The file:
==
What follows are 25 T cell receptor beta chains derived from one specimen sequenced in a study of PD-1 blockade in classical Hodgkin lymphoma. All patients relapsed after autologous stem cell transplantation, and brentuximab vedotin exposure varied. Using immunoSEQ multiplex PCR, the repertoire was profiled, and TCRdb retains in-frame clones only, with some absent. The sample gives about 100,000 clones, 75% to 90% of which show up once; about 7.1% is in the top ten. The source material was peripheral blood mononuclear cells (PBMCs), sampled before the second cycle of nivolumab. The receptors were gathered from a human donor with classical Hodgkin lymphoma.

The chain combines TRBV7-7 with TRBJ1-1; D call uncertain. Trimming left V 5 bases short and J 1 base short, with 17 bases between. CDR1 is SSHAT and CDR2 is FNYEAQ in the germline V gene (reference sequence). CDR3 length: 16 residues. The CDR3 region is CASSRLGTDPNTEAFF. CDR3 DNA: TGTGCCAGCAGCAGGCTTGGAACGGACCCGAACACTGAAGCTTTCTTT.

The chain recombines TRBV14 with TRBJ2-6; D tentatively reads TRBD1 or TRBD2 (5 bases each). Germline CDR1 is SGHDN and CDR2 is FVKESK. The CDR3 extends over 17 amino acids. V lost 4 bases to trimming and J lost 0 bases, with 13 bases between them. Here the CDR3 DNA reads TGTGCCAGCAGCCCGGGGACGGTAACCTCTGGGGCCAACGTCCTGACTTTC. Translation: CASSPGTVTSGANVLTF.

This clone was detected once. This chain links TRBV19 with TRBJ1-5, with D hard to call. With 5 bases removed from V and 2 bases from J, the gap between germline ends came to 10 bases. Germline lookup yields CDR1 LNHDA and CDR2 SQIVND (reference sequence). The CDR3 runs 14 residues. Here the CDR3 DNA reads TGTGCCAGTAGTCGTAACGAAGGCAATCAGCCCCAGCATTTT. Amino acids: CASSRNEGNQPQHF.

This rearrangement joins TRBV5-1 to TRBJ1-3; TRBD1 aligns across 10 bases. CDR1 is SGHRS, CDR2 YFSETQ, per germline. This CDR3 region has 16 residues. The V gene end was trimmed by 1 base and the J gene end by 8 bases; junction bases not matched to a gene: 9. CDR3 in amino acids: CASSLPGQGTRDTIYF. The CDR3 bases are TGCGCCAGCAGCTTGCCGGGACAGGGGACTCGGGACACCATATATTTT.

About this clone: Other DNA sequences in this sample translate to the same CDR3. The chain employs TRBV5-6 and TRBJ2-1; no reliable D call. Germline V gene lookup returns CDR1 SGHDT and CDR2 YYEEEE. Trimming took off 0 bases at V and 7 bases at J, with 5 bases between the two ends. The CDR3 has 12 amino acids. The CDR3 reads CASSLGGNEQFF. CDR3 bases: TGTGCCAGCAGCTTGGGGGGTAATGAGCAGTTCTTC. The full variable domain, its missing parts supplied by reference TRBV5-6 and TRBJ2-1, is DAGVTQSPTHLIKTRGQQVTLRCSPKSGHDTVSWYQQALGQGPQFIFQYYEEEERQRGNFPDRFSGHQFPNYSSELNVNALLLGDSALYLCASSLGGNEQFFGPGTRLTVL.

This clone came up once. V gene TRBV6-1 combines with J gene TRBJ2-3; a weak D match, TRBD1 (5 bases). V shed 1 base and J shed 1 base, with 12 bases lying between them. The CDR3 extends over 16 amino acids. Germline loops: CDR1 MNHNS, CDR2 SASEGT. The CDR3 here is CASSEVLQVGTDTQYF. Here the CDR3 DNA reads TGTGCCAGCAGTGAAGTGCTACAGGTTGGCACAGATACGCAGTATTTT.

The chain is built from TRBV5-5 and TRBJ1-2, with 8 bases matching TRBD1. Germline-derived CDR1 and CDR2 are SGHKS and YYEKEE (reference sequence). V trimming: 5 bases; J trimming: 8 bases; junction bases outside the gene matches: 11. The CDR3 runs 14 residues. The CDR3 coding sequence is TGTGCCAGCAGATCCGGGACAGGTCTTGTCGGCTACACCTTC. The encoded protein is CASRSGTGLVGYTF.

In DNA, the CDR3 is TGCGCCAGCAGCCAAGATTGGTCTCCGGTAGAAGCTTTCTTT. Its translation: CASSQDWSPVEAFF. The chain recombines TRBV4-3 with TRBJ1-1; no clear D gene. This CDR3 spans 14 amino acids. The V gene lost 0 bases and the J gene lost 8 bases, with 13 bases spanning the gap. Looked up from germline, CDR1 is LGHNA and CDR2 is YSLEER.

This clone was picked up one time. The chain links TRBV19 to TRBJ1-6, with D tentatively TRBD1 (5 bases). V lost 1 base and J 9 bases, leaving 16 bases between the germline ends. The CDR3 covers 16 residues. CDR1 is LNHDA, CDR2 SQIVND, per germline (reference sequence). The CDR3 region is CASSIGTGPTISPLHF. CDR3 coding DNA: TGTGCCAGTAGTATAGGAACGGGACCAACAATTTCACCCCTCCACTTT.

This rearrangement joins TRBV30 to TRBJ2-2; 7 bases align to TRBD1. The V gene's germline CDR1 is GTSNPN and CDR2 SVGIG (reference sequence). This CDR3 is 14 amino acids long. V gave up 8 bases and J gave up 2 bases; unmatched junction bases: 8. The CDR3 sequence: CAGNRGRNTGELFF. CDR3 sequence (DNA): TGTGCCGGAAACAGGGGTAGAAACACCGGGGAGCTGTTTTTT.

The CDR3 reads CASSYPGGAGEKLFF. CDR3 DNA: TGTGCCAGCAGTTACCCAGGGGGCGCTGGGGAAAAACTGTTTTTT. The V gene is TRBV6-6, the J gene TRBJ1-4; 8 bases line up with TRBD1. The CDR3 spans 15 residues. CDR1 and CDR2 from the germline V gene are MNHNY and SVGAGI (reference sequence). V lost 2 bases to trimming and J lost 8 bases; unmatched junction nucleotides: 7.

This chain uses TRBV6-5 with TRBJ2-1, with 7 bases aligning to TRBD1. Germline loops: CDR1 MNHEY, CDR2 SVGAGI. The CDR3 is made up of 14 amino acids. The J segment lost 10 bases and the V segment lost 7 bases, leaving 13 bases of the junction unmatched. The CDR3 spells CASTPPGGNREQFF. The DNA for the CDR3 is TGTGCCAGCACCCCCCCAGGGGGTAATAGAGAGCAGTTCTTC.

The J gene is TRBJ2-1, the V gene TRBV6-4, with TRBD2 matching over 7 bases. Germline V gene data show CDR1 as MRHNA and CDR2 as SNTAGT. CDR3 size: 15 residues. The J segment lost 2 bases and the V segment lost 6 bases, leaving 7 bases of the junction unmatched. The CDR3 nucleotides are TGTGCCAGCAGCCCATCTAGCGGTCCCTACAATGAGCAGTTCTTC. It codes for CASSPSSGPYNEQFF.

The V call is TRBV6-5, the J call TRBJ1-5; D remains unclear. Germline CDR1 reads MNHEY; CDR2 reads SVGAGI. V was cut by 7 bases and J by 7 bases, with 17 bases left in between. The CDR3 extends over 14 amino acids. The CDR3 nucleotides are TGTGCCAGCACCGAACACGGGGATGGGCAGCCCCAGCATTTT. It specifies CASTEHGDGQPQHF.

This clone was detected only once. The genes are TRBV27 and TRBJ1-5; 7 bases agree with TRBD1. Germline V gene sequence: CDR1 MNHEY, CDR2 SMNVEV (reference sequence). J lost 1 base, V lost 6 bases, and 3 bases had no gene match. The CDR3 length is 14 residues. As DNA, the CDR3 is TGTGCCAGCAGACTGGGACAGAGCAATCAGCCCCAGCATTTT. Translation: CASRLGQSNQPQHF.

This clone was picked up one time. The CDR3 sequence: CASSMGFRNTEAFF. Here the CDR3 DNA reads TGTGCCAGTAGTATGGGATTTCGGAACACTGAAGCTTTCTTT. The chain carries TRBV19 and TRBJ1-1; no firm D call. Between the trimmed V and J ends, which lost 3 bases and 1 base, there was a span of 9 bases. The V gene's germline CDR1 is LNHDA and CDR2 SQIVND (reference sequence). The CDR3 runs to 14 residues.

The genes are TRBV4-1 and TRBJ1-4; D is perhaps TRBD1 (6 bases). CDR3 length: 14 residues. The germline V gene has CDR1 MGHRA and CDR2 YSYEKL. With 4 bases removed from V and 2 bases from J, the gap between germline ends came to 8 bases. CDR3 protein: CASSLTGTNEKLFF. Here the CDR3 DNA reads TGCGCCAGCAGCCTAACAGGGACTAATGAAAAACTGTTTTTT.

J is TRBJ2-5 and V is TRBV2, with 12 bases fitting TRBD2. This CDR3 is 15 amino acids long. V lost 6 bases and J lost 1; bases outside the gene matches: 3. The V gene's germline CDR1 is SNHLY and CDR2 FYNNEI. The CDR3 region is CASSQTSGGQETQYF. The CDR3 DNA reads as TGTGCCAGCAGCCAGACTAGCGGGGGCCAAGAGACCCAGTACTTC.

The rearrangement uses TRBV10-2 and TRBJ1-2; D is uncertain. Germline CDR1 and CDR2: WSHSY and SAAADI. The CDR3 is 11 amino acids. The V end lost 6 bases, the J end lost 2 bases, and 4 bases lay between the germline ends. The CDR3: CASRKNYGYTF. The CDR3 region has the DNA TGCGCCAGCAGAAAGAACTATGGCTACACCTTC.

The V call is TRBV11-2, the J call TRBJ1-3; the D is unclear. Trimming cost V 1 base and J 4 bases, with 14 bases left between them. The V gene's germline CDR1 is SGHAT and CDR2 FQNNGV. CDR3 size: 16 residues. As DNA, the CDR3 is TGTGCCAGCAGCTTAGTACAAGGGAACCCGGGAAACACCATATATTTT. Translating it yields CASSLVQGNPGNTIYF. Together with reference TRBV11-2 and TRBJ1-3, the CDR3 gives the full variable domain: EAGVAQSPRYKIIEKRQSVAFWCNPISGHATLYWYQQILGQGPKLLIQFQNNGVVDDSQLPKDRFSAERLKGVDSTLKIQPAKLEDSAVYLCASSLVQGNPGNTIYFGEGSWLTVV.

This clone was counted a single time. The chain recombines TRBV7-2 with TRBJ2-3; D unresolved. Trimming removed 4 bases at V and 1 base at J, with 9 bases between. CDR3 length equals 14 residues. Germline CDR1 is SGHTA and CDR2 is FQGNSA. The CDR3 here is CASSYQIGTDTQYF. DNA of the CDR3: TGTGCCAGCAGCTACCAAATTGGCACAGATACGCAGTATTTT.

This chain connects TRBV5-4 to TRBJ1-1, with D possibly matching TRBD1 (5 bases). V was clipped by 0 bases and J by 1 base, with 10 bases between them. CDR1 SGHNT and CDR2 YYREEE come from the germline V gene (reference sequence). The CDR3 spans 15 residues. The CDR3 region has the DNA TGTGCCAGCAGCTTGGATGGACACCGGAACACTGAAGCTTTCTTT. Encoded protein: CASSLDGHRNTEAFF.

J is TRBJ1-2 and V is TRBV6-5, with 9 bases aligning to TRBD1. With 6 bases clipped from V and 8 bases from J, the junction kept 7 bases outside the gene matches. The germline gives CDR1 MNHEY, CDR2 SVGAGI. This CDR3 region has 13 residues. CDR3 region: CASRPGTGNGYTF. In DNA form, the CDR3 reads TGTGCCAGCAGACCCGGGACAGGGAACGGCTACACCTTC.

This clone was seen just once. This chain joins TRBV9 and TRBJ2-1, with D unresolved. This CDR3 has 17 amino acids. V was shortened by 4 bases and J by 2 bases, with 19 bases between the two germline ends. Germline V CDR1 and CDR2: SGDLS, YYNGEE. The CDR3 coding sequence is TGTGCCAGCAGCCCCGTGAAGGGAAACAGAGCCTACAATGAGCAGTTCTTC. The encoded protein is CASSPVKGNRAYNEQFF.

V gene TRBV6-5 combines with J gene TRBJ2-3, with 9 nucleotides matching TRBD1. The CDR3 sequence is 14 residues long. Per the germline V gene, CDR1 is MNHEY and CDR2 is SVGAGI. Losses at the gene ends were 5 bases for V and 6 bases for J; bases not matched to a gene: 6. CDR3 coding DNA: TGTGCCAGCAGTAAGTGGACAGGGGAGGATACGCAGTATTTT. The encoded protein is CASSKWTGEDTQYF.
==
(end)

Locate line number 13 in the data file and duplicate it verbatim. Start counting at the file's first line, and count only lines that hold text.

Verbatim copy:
This chain uses TRBV6-5 with TRBJ2-1, with 7 bases aligning to TRBD1. Germline loops: CDR1 MNHEY, CDR2 SVGAGI. The CDR3 is made up of 14 amino acids. The J segment lost 10 bases and the V segment lost 7 bases, leaving 13 bases of the junction unmatched. The CDR3 spells CASTPPGGNREQFF. The DNA for the CDR3 is TGTGCCAGCACCCCCCCAGGGGGTAATAGAGAGCAGTTCTTC.